While this invention has been shown and described in connection with a single preferred embodiment, it is apparent that various changes and modifications, in addition to those mentioned above, may be made by those who are skilled in the art without departing from the basic features of the invention. Accordingly, it is the intention of the applicant to protect all variations and modifications within the true spirit and valid scope of this invention.

I claim:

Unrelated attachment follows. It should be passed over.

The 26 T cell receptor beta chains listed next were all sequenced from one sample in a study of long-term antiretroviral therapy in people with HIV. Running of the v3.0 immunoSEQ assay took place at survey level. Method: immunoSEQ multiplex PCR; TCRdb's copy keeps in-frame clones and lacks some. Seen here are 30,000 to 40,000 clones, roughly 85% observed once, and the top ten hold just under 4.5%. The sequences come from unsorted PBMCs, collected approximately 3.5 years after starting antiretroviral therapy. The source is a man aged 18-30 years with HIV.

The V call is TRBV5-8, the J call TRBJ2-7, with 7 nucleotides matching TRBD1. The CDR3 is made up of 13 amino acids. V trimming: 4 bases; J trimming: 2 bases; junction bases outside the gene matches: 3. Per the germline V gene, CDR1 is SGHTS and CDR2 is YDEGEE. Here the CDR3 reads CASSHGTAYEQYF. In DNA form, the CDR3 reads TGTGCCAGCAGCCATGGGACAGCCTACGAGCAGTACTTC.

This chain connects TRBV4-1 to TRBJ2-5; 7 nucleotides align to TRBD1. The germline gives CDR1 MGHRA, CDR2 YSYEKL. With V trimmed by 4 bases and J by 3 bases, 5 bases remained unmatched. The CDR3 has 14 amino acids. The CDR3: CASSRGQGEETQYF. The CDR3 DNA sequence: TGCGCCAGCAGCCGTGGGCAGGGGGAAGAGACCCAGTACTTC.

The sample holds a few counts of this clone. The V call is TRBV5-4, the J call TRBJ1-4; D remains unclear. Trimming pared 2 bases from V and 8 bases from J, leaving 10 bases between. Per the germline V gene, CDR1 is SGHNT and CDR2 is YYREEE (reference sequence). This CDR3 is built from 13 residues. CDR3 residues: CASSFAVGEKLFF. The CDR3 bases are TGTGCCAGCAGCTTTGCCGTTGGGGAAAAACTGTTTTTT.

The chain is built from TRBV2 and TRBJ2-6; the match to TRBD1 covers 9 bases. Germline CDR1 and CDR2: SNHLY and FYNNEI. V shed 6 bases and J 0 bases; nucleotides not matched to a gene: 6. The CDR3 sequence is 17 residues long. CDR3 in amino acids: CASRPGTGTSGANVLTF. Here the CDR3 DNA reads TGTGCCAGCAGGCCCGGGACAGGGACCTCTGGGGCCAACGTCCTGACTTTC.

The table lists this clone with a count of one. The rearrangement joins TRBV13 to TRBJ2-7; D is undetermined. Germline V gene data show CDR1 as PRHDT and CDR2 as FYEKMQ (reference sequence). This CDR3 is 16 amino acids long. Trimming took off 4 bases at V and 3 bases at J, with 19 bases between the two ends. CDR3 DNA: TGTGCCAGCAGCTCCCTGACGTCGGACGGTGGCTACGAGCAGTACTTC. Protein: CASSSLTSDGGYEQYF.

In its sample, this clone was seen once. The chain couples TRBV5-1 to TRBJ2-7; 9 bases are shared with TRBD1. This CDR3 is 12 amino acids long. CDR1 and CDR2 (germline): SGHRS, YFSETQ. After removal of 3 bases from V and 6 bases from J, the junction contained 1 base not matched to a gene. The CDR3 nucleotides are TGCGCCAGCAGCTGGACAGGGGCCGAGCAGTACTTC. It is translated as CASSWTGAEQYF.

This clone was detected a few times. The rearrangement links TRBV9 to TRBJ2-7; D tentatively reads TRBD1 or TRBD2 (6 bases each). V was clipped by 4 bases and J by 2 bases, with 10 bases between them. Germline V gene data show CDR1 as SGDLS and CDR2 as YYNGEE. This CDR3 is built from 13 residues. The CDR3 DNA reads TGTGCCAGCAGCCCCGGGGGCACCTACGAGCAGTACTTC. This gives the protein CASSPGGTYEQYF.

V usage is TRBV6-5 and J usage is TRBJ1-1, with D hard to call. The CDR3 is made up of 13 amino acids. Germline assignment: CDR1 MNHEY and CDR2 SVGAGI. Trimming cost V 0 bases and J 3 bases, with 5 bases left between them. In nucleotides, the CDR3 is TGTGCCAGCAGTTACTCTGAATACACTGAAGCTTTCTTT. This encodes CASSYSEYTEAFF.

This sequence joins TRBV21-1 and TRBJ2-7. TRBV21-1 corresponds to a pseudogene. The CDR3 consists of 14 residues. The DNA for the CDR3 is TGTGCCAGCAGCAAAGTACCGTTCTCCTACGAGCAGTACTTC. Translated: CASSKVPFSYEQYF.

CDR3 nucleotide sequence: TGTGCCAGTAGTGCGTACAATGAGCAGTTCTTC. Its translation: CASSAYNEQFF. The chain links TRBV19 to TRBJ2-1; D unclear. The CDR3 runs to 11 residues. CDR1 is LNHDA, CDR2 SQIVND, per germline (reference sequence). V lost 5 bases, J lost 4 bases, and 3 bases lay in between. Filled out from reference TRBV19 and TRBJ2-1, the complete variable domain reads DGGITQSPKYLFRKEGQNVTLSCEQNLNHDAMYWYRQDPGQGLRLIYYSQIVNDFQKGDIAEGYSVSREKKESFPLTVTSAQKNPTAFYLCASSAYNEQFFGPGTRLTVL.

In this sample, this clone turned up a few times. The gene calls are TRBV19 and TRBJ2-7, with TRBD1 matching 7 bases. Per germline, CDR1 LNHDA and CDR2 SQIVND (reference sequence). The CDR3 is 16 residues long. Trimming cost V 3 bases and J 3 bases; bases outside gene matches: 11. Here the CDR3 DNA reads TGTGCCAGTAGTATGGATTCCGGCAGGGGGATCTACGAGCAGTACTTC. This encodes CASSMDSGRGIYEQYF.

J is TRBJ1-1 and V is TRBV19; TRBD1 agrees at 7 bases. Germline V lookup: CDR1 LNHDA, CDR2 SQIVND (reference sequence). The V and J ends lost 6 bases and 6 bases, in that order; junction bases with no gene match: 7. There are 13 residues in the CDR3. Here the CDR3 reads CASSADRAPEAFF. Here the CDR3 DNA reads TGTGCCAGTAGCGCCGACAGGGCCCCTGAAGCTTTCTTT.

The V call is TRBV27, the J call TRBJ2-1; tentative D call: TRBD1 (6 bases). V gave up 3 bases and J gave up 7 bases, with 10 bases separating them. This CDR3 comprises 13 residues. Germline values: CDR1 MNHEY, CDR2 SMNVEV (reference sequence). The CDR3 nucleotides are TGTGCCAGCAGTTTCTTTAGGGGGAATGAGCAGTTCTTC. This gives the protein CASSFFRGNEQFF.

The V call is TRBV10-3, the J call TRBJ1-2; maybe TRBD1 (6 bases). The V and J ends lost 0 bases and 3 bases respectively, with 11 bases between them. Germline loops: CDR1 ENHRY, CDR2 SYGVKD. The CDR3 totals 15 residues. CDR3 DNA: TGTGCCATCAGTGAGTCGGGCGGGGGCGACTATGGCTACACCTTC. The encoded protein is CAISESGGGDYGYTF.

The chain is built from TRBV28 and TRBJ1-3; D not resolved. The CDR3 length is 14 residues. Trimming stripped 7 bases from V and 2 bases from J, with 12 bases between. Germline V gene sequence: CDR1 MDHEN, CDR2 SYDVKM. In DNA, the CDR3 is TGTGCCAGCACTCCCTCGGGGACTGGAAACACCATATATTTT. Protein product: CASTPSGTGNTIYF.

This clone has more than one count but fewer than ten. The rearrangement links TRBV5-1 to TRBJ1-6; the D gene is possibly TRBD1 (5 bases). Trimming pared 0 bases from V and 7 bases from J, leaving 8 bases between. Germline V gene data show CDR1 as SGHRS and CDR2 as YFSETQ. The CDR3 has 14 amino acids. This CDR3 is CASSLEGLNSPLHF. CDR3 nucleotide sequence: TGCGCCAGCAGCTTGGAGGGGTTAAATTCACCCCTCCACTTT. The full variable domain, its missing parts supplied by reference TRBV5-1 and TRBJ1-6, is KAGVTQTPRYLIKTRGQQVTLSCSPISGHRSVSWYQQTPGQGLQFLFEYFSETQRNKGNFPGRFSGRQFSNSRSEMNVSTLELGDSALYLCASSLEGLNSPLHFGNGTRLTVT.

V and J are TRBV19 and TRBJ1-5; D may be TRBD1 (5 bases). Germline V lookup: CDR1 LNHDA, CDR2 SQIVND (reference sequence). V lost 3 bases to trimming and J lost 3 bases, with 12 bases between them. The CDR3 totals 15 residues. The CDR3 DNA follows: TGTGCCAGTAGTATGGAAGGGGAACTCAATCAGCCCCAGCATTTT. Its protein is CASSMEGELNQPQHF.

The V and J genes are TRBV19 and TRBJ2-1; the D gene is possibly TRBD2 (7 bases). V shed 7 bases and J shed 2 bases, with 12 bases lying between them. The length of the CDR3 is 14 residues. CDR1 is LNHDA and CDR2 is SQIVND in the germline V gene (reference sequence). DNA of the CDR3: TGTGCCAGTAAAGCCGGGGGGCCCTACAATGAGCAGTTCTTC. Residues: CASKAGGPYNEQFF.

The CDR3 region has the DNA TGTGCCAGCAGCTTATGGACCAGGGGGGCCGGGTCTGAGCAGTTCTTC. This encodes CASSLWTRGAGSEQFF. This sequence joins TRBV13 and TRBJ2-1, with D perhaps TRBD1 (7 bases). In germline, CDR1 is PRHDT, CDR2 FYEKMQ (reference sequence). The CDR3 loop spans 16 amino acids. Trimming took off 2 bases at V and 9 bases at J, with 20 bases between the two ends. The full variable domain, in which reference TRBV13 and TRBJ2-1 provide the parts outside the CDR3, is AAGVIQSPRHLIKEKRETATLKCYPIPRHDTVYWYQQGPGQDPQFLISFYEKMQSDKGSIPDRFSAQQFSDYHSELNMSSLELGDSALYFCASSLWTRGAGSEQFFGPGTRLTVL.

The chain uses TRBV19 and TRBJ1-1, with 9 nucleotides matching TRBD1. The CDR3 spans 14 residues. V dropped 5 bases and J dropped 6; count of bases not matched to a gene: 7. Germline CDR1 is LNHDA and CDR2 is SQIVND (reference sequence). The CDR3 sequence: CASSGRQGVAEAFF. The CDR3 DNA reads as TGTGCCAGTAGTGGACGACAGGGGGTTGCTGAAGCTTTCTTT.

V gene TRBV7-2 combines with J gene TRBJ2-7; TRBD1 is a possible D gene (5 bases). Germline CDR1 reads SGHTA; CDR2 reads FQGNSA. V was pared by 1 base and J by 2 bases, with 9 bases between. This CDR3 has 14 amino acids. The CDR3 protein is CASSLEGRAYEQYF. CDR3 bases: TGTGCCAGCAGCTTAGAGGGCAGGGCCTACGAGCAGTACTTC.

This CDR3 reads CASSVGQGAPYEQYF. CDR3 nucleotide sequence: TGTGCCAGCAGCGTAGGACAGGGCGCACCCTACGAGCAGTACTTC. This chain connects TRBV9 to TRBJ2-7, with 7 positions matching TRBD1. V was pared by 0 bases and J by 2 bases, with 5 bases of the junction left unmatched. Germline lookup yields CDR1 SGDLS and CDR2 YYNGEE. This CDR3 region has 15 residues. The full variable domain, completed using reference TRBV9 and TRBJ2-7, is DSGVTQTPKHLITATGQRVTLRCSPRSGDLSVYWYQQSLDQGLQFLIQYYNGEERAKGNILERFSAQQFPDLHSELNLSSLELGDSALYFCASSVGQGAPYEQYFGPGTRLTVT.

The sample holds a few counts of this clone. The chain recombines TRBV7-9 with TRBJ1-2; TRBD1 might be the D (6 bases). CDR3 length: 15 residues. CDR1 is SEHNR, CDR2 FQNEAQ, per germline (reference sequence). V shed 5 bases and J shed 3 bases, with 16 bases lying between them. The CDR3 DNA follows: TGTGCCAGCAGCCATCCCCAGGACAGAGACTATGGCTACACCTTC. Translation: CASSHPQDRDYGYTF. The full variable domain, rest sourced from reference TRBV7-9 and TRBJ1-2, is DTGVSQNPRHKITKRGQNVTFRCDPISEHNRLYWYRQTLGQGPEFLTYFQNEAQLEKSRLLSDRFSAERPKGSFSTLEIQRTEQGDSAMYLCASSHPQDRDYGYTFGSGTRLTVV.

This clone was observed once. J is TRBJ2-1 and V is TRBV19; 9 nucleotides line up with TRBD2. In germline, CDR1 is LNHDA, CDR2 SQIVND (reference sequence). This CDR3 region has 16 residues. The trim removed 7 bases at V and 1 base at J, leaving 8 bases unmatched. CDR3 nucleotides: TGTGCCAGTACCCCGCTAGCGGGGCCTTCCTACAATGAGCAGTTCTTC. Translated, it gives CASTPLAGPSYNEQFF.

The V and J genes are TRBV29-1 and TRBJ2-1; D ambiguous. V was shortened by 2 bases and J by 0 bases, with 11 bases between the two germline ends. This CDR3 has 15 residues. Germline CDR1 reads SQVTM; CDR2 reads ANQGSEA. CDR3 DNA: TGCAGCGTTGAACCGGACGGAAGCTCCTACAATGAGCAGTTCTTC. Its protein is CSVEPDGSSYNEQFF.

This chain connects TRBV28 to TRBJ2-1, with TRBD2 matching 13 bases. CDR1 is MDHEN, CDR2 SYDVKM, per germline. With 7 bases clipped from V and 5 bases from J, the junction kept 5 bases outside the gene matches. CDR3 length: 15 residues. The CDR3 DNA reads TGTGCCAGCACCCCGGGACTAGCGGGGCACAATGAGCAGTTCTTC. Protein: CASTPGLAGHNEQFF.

1. A pot rest which is operable also as a sink stopple comprising a disc of resilient plastic material having a substantially smooth underside and having on the upper side at least three integrally molded axially extending projections of substantially equal height near the peripheral edge portions thereof, said pot rest also including at least two rib members on the upper side thereof and extending generally radially inwardly from the edge portions thereof, said rib members being of maximum height at the edge portions of said disc and of reduced height at the radially inwardly spaced portions thereof.